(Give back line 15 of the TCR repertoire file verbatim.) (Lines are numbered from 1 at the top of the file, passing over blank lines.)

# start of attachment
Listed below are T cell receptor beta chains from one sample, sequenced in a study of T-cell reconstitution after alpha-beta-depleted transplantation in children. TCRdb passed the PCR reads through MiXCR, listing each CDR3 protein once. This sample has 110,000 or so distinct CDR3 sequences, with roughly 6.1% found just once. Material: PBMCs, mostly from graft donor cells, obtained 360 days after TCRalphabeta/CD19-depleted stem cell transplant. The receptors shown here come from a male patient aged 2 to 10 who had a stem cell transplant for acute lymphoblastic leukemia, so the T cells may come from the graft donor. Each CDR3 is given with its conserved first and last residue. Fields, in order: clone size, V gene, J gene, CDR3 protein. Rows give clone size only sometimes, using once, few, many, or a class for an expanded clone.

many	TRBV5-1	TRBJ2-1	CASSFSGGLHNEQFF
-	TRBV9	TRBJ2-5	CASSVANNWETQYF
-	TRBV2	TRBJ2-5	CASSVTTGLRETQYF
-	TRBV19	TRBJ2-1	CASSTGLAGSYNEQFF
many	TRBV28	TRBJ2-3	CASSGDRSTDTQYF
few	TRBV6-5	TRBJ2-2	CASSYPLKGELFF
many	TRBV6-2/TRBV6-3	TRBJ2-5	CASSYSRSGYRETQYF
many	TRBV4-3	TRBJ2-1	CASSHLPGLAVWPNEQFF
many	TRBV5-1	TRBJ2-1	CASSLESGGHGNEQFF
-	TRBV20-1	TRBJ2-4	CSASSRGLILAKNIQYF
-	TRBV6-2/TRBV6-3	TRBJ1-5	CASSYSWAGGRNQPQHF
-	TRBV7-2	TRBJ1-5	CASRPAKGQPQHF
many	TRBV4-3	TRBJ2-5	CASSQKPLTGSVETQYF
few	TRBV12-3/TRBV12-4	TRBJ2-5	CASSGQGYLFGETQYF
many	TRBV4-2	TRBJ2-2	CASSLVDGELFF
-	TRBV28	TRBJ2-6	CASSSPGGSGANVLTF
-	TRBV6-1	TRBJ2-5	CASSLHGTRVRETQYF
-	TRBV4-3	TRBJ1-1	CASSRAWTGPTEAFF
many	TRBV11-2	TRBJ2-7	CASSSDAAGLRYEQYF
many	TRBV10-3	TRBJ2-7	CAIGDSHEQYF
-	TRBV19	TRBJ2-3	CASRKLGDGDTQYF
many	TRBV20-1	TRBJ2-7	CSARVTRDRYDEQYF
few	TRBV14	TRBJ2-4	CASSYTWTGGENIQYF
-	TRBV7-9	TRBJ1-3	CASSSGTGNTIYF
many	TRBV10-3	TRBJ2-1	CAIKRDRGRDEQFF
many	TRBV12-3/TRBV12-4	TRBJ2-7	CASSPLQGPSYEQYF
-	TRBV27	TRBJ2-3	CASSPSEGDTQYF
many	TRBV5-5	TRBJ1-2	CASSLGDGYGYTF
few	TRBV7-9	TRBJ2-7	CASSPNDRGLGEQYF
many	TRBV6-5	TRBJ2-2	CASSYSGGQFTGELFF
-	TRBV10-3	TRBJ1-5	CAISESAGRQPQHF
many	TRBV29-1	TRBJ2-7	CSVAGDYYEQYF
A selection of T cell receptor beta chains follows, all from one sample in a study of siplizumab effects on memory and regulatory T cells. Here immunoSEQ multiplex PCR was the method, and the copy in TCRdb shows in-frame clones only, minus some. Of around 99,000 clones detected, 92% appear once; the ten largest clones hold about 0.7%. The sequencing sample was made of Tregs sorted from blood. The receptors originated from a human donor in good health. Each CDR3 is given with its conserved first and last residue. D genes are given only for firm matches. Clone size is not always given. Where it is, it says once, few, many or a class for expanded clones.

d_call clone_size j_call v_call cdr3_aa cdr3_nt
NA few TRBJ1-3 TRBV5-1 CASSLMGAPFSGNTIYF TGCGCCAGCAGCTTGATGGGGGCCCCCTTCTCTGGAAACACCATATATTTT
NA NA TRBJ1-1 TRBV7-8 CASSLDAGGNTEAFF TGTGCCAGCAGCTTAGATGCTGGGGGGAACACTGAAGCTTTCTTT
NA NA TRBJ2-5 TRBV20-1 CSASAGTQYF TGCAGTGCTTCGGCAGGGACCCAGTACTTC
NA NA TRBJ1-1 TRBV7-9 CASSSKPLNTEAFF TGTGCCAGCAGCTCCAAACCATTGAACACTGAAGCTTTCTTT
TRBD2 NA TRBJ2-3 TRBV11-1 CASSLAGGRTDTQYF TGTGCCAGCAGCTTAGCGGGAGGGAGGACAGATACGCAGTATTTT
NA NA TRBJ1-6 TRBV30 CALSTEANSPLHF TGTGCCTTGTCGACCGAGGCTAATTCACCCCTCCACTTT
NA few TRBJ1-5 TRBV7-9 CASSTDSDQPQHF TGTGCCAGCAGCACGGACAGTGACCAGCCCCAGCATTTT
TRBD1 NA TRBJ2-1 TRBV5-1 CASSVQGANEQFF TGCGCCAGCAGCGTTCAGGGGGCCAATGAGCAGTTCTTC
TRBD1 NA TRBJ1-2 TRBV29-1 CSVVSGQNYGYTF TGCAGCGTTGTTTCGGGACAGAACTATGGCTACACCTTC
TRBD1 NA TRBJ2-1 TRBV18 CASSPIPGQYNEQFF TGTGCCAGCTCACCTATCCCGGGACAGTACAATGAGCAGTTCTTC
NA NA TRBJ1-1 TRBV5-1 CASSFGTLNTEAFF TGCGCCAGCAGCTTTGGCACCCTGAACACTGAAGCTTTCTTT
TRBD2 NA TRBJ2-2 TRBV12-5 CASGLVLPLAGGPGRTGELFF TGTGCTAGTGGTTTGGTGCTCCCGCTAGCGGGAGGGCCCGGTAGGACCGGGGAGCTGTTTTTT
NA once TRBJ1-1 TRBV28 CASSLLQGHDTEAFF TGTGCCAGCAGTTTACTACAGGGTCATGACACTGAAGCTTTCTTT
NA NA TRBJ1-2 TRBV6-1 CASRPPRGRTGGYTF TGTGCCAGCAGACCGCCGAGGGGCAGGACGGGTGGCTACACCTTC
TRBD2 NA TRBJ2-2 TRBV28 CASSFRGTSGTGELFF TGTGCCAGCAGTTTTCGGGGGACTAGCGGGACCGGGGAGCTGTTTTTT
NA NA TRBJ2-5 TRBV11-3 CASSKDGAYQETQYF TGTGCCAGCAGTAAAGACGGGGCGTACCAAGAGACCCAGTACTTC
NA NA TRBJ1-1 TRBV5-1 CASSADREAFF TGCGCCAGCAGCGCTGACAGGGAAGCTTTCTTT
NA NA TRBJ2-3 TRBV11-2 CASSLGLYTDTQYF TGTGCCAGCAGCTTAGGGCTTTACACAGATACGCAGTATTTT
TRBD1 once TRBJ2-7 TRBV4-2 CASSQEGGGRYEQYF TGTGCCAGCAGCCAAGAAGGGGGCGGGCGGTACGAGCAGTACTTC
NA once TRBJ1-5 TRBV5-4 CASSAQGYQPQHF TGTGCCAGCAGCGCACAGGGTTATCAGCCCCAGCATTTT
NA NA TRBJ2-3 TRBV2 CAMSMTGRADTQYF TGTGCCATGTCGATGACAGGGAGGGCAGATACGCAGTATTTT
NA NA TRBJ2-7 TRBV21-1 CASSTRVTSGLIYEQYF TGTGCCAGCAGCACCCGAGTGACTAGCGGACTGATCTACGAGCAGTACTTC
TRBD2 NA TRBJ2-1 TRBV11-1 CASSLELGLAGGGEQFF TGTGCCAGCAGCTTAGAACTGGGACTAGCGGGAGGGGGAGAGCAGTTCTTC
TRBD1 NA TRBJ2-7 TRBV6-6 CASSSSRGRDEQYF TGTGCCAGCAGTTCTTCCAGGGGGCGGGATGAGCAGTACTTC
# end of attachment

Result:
few	TRBV12-3/TRBV12-4	TRBJ2-5	CASSGQGYLFGETQYF